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Public-cloud market leader Amazon Web Services just lost one of its top promoters.

Simone Brunozzi, who worked as a technology evangelist for Amazon’s cloud since as early as 2008 — two years after its debut — has decamped to virtualization-software giant VMware.

In his now role as vice president and chief technologist of hybrid cloud at VMware, he’ll be dealing with a different customer mix while working on the vCloud Hybrid Service, essentially a public cloud where companies can build new applications or relocate existing ones from their on-premises data centers.

“The position I was offered … is both a challenge and an opportunity for me: new types of customers (more enterprise, less SMBs and startups), different ways to adopt and buy services, different barriers and incentives at play, and ultimately different players in the game,” he wrote in a blog post published today about his new gig.

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The move could just be a function of Brunozzi being hungry for more responsibility — and a larger paycheck. But it could also suggest that in the growing cloud market, there won’t be just one winner.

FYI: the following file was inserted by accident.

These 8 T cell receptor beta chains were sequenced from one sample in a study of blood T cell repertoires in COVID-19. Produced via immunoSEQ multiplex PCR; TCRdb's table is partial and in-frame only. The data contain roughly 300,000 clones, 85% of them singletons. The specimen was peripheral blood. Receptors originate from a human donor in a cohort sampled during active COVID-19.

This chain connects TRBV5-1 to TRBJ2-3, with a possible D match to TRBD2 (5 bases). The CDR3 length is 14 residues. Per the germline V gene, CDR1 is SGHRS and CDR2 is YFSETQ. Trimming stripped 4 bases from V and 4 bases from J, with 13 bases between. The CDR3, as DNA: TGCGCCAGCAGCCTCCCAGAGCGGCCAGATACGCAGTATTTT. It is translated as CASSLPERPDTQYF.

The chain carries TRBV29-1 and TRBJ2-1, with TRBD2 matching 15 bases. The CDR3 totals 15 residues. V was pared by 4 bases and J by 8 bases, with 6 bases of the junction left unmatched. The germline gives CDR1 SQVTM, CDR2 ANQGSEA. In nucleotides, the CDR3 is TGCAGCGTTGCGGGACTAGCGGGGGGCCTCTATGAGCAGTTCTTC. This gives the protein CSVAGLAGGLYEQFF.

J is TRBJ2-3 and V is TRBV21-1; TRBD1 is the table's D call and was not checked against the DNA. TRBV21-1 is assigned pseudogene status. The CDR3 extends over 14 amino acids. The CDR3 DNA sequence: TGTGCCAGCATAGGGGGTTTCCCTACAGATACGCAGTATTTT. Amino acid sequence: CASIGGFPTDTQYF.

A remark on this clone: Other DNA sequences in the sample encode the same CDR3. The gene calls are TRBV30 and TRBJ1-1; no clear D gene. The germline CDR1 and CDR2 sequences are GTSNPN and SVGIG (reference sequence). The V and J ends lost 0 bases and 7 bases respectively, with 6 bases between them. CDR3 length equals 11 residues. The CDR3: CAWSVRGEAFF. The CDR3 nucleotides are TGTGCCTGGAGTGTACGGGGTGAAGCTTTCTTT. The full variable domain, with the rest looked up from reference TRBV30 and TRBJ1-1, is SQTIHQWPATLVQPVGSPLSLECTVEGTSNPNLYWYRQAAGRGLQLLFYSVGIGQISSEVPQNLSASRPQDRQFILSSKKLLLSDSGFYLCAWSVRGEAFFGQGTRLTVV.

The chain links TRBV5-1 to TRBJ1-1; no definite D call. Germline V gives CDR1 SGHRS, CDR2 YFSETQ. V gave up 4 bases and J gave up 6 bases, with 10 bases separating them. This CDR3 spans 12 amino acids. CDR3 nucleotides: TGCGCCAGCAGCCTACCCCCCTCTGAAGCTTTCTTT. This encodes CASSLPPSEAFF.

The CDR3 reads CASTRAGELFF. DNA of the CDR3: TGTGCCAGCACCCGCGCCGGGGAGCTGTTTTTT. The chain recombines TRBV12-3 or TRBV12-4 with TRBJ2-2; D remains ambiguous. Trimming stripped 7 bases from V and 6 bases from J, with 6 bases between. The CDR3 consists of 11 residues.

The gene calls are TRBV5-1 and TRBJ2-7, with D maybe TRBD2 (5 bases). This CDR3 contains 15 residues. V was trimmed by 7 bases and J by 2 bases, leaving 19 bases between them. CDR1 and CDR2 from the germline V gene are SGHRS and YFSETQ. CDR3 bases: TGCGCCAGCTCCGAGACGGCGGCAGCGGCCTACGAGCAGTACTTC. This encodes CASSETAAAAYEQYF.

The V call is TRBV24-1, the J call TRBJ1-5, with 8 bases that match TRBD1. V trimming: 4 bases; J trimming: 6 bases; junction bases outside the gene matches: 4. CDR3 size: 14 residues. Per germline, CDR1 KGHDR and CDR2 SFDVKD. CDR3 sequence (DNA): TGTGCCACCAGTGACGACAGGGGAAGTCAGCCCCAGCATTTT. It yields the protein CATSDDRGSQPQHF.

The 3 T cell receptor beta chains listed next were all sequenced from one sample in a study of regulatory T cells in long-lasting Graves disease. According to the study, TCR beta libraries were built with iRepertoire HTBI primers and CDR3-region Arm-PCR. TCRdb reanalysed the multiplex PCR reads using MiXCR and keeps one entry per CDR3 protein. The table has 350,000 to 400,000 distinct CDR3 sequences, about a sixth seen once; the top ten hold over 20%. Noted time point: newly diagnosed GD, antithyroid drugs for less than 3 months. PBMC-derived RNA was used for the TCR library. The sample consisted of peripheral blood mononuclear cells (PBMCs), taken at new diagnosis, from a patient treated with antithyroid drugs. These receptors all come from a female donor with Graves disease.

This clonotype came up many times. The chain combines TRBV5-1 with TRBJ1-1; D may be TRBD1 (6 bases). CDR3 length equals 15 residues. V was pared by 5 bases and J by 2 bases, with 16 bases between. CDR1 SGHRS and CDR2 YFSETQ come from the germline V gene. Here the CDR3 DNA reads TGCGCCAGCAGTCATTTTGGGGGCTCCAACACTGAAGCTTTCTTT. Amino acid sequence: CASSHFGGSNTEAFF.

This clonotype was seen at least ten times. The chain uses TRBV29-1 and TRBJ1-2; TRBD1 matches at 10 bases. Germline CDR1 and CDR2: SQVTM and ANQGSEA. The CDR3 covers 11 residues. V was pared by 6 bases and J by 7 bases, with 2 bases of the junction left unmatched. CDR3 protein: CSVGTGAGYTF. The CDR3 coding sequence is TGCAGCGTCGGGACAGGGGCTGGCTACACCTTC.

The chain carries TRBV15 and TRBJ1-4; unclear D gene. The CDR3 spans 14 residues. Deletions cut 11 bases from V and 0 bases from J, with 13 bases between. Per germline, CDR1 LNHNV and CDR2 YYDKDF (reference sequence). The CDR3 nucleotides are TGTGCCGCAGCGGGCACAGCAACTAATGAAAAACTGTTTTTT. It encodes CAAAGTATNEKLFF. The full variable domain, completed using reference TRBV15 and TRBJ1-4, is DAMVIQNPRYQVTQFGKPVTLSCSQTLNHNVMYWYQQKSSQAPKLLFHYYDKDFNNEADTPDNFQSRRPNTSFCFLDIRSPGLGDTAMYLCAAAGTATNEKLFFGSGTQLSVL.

VMware tells a story of being the compadre to thousands upon thousands of companies that still run their own data centers but increasingly want to tap the cloud. Deployments exclusively on public clouds are still the exception to the rule, and companies still spend billions to run their own IT operations. VMware has a strong foothold among these companies, even if its public cloud narrative is still nascent. Which is why getting in on vCloud Hybrid Service early and helping it scale could be a great fit for Brunozzi.

He’s isn’t the only big IT figure to jump to VMware lately. Brunozzi mentioned that Chris Wolf, who was previously a research vice president covering private cloud and virtualization at analyst firm Gartner, recently moved to the company. And last August, VMware announced a new chief information officer in Tony Scott, who had held that position at VMware competitor Microsoft.

As for Brunozzi, he seems to have found his dream job — not our words; they’re actually from chief technology officer Werner Vogels:

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